Maybe it might help more of us if we saw this kind of unfeeling narcissistic abuse as the outgrowth of an evolutionary pathway in which older generations were not allowed to feel hurt or pain or were humiliated or emotionally abandoned by a parent stunting permanently their own empathy.

In his excellent book on narcissism therapist Alexander Lowen shares his insight into how much early humiliation in childhood can lead people to develop a narcissistic defence, blocking feelings of vulnerability and deep anger at violation which then being disallowed may often permanently disable the person turning them into a rationaliser or someone who avoids further emotional pain by becoming a people pleaser or adopting a false self, or alternatively shutting them down emotionally and leading them to project rejected vulnerability towards others, most often children who act it out then get shamed, exiled or scapegoated all over again.

The way out of this dilemma involves owning the anger, to re-engage the assertive impulse for self care and self protection and end the shaming that can be internalised.  Holding onto the anger helps keep the defence in place, turning too soon towards forgiveness may mean being open to more abuse.  But in the long run some letting go of intense anger may need to take place as anger that hardens into resentment can become corrosive and lead to physical and emotional problems.

The next step often lays in realising the damage in the person that caused the pain.  Seeing they were once a vulnerable child defenceless against a parent’s inner conflicts or aggression or splitting of and hardening of feeling.  In my brother’s case I see why he may have had to shut down his sensitivity early on.  I know some of the things my Dad did to him in the late 1940s that were punishing and over the top. Last year he also revealed a bit about the abuse he suffered at the hands of the Christian brothers.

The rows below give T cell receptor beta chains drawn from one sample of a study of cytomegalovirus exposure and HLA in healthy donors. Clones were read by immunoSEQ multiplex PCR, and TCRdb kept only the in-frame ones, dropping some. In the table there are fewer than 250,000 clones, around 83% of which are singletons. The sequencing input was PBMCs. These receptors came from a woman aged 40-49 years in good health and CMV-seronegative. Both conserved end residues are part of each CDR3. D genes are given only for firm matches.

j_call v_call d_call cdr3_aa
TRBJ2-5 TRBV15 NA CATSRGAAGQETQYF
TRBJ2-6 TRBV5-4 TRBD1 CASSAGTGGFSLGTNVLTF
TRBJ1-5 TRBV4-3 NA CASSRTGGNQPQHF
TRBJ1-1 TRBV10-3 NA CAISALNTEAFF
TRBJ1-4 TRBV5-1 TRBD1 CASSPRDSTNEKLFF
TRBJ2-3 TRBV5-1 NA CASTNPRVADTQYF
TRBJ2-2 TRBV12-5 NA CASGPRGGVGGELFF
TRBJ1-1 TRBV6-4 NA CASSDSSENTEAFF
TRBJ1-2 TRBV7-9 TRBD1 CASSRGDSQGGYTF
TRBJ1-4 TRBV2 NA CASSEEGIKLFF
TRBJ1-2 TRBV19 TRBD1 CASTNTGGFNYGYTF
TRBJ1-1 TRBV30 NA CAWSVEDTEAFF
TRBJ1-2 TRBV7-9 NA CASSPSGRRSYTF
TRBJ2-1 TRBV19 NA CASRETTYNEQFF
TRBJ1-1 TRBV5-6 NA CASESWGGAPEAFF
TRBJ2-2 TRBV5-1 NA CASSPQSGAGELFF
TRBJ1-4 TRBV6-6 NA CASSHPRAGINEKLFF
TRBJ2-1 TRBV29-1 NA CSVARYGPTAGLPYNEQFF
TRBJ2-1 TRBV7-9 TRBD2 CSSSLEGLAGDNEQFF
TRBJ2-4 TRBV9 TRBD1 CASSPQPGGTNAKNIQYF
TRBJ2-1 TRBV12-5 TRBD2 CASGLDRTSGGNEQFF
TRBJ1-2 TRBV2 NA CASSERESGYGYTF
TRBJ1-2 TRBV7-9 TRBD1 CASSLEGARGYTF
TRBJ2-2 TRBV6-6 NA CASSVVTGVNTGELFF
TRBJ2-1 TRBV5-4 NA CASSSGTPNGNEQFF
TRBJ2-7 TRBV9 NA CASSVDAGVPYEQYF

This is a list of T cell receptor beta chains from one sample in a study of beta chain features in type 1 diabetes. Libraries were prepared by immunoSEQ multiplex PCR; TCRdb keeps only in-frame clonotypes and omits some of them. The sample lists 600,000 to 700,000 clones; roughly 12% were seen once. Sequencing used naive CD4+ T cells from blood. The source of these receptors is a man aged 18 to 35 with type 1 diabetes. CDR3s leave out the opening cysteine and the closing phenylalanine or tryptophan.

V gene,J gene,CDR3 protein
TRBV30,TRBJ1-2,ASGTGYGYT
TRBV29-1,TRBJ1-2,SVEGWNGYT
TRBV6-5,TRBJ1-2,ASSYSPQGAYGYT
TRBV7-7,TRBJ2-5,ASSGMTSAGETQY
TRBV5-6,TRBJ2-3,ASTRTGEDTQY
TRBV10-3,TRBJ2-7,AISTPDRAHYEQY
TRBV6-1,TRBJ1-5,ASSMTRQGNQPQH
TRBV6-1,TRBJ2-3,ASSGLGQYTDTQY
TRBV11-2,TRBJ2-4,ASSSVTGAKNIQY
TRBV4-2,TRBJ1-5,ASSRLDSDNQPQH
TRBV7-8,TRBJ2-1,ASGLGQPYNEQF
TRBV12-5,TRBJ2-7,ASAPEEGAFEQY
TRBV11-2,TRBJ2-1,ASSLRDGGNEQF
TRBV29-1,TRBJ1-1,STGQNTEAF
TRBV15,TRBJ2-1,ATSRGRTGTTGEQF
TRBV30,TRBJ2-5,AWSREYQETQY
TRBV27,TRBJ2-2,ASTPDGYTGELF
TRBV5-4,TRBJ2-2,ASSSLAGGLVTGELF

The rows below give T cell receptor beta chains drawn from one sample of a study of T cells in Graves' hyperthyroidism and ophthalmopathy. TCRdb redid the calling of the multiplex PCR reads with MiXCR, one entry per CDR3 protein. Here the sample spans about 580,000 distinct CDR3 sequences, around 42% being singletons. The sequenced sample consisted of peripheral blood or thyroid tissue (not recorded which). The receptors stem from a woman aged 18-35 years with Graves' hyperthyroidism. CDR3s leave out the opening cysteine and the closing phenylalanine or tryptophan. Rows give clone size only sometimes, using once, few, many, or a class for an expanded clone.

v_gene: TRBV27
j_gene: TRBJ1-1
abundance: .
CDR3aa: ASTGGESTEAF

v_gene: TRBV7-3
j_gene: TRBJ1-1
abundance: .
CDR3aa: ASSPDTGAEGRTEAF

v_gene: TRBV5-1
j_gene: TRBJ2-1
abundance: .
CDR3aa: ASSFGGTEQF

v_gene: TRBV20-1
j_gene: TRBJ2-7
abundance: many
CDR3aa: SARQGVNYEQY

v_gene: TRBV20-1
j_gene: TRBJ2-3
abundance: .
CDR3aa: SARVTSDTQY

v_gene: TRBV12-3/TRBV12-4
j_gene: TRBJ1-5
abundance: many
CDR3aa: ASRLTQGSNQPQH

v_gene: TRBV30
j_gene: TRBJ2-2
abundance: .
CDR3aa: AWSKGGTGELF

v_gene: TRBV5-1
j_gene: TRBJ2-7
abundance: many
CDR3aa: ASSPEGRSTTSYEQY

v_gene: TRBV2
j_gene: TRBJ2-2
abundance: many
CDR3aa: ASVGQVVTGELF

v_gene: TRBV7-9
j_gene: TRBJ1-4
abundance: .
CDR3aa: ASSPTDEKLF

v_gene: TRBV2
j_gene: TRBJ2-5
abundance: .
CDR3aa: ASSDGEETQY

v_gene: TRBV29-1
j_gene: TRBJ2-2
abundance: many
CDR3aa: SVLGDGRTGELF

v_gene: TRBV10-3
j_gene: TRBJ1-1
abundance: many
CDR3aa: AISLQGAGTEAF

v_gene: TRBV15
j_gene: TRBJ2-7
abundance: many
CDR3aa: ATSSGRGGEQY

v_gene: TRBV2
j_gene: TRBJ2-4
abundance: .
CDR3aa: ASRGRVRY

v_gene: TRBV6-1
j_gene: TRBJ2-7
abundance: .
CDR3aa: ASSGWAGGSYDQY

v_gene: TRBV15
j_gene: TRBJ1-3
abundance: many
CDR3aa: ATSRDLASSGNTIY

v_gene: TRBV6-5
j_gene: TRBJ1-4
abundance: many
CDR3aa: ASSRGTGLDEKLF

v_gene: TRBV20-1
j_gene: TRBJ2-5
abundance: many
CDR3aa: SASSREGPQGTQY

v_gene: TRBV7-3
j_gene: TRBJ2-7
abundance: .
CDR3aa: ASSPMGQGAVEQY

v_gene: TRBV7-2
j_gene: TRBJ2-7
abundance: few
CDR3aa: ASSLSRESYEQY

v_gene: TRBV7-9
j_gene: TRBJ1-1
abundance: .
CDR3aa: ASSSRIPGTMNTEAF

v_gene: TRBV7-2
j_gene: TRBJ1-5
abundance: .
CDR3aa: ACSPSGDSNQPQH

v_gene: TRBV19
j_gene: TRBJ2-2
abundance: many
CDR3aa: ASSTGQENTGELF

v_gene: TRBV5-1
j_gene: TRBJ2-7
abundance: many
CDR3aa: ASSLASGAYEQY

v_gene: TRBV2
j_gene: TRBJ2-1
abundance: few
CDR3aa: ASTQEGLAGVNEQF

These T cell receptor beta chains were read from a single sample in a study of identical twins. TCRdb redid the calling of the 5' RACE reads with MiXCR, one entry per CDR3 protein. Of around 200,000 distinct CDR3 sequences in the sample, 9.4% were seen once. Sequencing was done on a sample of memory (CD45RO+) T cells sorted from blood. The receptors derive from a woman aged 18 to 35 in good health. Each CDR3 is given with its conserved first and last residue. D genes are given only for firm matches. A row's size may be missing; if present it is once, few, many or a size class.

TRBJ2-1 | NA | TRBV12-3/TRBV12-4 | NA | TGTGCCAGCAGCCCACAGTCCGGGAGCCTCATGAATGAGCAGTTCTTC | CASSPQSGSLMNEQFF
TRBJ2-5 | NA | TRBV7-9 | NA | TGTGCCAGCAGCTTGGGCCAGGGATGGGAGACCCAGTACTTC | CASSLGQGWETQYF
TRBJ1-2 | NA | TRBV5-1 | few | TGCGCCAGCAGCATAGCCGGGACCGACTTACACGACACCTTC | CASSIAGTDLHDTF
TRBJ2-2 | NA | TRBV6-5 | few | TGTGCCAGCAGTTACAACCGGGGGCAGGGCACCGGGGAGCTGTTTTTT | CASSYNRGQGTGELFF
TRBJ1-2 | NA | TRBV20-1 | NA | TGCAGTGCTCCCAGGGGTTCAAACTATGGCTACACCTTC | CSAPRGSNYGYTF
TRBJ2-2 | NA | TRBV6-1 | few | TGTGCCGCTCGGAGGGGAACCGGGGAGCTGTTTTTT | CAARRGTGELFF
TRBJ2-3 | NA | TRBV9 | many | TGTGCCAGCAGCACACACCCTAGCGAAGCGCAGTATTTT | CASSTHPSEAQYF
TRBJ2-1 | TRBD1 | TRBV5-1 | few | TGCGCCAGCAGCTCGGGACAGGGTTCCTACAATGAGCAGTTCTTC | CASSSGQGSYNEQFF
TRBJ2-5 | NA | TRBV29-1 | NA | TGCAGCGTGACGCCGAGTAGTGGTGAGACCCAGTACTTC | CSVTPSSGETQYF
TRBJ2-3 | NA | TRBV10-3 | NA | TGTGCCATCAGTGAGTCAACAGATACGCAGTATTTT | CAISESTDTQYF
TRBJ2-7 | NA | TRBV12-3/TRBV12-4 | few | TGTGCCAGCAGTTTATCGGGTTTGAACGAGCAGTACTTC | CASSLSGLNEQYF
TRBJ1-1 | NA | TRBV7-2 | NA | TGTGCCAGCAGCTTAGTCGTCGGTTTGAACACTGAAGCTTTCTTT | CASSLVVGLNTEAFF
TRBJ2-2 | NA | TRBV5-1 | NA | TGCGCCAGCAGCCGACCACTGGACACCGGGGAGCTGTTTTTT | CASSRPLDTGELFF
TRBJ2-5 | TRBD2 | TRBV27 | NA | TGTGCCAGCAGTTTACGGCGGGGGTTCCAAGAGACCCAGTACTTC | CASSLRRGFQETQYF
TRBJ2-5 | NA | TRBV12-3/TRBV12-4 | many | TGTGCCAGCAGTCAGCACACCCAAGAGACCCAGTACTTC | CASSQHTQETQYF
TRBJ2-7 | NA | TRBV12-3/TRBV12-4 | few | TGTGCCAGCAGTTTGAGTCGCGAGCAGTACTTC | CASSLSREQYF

I asked my Mum if she was aware of this abuse and she said that no, my brother just came home and hung his school coat on the wall and quietly went off saying nothing.  I felt so sad for him when he told me that story in June last year I wrote a blog about it.

When I felt the anger to my brother I wondered at my right to judge someone who was acting out of buried pain.  I almost considered that I never want to have contact with him again on the other side and then questioned that.  Then today I read this on forgiveness :

Forgiveness is a selective remembering of what someone did right, at a time when the ego mind is shrieking about what someone did wrong  We always have a choice about where to focus – whether to blame someone or to bless someone.  I can concentrate my attention on what you did wrong, or I can seek to remember a moment when you tried to do right.  Although the ego insists that you don’t deserve it, the spirit absolutely know that you do.  And my ego has an ulterior motive, in seeking to attack you, it is seeking secretly to attack me.  Only when I remember who you really are (an innocent child of God, regardless of your mistakes) can I remember who I am (an innocent child of God, regardless of mine.)

Condemning another person, while it might give us a few moments of temporary relief, will always boomerang and make us feel worse.  If I attack you, you will attack me back – or at least I’ll think you did.  In terms of how consciousness operates it doesn’t matter who attacked first, who ever attacks feels attacked.

Forgiveness takes us off the wheel of suffering. It delivers us to quantum realms beyond time and space, when thoughts of guilt have marred neither your innocence nor mine.  This is summed up by Rumi “Out beyond ideas of right doing and wrong doing, there is a field, I’ll meet you there.”  There, in this space of no-thing the universe miraculously self corrects.  In the presence of love, things automatically return to divine right order.  That which the ego has made imperfect is returned to the track of divine perfection, releasing possibilities for healing that would not other wise exist :

I’m sorry

I’m sorry, too.

Simple worlds, and how much better those words are than the ego’s alternative.